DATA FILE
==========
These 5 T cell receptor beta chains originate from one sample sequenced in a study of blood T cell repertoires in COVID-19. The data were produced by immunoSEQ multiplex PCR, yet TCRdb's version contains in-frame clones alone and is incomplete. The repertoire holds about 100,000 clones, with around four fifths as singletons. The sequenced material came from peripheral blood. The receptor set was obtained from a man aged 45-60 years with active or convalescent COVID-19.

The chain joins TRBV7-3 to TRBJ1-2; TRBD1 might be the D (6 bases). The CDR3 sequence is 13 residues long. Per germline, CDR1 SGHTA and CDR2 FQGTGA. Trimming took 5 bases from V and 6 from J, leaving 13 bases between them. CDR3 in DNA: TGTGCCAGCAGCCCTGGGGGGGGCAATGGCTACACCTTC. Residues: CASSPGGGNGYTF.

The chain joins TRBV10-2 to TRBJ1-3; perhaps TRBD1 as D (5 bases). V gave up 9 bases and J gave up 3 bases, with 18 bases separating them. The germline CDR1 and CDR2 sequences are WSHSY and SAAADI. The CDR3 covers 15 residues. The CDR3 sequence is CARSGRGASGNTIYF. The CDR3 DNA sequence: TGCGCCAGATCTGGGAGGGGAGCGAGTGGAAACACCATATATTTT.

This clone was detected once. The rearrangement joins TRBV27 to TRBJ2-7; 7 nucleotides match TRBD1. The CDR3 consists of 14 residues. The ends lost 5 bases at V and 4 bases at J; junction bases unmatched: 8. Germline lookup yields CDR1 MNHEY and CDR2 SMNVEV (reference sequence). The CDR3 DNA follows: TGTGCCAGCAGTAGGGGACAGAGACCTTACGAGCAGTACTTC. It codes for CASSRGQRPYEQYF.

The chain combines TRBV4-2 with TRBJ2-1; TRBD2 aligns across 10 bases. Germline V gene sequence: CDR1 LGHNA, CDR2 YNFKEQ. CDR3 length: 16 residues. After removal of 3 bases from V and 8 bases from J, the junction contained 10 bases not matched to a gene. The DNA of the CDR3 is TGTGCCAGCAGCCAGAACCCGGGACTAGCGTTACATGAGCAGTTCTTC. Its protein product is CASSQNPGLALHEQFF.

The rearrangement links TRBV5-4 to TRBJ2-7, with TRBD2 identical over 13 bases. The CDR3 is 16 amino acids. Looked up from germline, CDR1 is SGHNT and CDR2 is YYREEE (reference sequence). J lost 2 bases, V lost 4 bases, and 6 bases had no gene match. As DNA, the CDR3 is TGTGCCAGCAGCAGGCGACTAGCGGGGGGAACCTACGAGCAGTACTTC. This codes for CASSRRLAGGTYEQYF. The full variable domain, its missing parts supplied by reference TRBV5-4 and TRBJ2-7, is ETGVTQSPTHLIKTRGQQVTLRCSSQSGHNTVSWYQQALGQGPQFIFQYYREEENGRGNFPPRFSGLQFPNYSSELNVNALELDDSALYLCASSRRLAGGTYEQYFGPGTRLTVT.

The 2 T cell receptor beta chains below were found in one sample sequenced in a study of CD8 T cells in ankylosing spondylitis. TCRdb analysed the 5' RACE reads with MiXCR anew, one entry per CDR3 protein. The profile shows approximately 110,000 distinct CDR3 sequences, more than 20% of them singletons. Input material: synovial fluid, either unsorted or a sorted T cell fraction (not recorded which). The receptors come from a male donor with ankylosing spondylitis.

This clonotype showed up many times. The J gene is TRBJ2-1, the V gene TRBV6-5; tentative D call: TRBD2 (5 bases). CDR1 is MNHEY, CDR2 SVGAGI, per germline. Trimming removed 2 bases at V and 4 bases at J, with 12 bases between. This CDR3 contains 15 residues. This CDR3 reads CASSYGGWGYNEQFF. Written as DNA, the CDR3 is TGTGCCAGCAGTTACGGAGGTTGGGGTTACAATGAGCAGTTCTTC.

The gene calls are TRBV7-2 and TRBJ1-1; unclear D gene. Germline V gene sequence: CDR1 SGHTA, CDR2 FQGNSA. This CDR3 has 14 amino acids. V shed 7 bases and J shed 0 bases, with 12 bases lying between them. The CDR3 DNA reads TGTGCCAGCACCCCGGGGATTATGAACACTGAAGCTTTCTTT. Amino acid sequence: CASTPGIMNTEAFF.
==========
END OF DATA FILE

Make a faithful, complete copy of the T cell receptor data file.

These 5 T cell receptor beta chains originate from one sample sequenced in a study of blood T cell repertoires in COVID-19. The data were produced by immunoSEQ multiplex PCR, yet TCRdb's version contains in-frame clones alone and is incomplete. The repertoire holds about 100,000 clones, with around four fifths as singletons. The sequenced material came from peripheral blood. The receptor set was obtained from a man aged 45-60 years with active or convalescent COVID-19.

The chain joins TRBV7-3 to TRBJ1-2; TRBD1 might be the D (6 bases). The CDR3 sequence is 13 residues long. Per germline, CDR1 SGHTA and CDR2 FQGTGA. Trimming took 5 bases from V and 6 from J, leaving 13 bases between them. CDR3 in DNA: TGTGCCAGCAGCCCTGGGGGGGGCAATGGCTACACCTTC. Residues: CASSPGGGNGYTF.

The chain joins TRBV10-2 to TRBJ1-3; perhaps TRBD1 as D (5 bases). V gave up 9 bases and J gave up 3 bases, with 18 bases separating them. The germline CDR1 and CDR2 sequences are WSHSY and SAAADI. The CDR3 covers 15 residues. The CDR3 sequence is CARSGRGASGNTIYF. The CDR3 DNA sequence: TGCGCCAGATCTGGGAGGGGAGCGAGTGGAAACACCATATATTTT.

This clone was detected once. The rearrangement joins TRBV27 to TRBJ2-7; 7 nucleotides match TRBD1. The CDR3 consists of 14 residues. The ends lost 5 bases at V and 4 bases at J; junction bases unmatched: 8. Germline lookup yields CDR1 MNHEY and CDR2 SMNVEV (reference sequence). The CDR3 DNA follows: TGTGCCAGCAGTAGGGGACAGAGACCTTACGAGCAGTACTTC. It codes for CASSRGQRPYEQYF.

The chain combines TRBV4-2 with TRBJ2-1; TRBD2 aligns across 10 bases. Germline V gene sequence: CDR1 LGHNA, CDR2 YNFKEQ. CDR3 length: 16 residues. After removal of 3 bases from V and 8 bases from J, the junction contained 10 bases not matched to a gene. The DNA of the CDR3 is TGTGCCAGCAGCCAGAACCCGGGACTAGCGTTACATGAGCAGTTCTTC. Its protein product is CASSQNPGLALHEQFF.

The rearrangement links TRBV5-4 to TRBJ2-7, with TRBD2 identical over 13 bases. The CDR3 is 16 amino acids. Looked up from germline, CDR1 is SGHNT and CDR2 is YYREEE (reference sequence). J lost 2 bases, V lost 4 bases, and 6 bases had no gene match. As DNA, the CDR3 is TGTGCCAGCAGCAGGCGACTAGCGGGGGGAACCTACGAGCAGTACTTC. This codes for CASSRRLAGGTYEQYF. The full variable domain, its missing parts supplied by reference TRBV5-4 and TRBJ2-7, is ETGVTQSPTHLIKTRGQQVTLRCSSQSGHNTVSWYQQALGQGPQFIFQYYREEENGRGNFPPRFSGLQFPNYSSELNVNALELDDSALYLCASSRRLAGGTYEQYFGPGTRLTVT.

The 2 T cell receptor beta chains below were found in one sample sequenced in a study of CD8 T cells in ankylosing spondylitis. TCRdb analysed the 5' RACE reads with MiXCR anew, one entry per CDR3 protein. The profile shows approximately 110,000 distinct CDR3 sequences, more than 20% of them singletons. Input material: synovial fluid, either unsorted or a sorted T cell fraction (not recorded which). The receptors come from a male donor with ankylosing spondylitis.

This clonotype showed up many times. The J gene is TRBJ2-1, the V gene TRBV6-5; tentative D call: TRBD2 (5 bases). CDR1 is MNHEY, CDR2 SVGAGI, per germline. Trimming removed 2 bases at V and 4 bases at J, with 12 bases between. This CDR3 contains 15 residues. This CDR3 reads CASSYGGWGYNEQFF. Written as DNA, the CDR3 is TGTGCCAGCAGTTACGGAGGTTGGGGTTACAATGAGCAGTTCTTC.

The gene calls are TRBV7-2 and TRBJ1-1; unclear D gene. Germline V gene sequence: CDR1 SGHTA, CDR2 FQGNSA. This CDR3 has 14 amino acids. V shed 7 bases and J shed 0 bases, with 12 bases lying between them. The CDR3 DNA reads TGTGCCAGCACCCCGGGGATTATGAACACTGAAGCTTTCTTT. Amino acid sequence: CASTPGIMNTEAFF.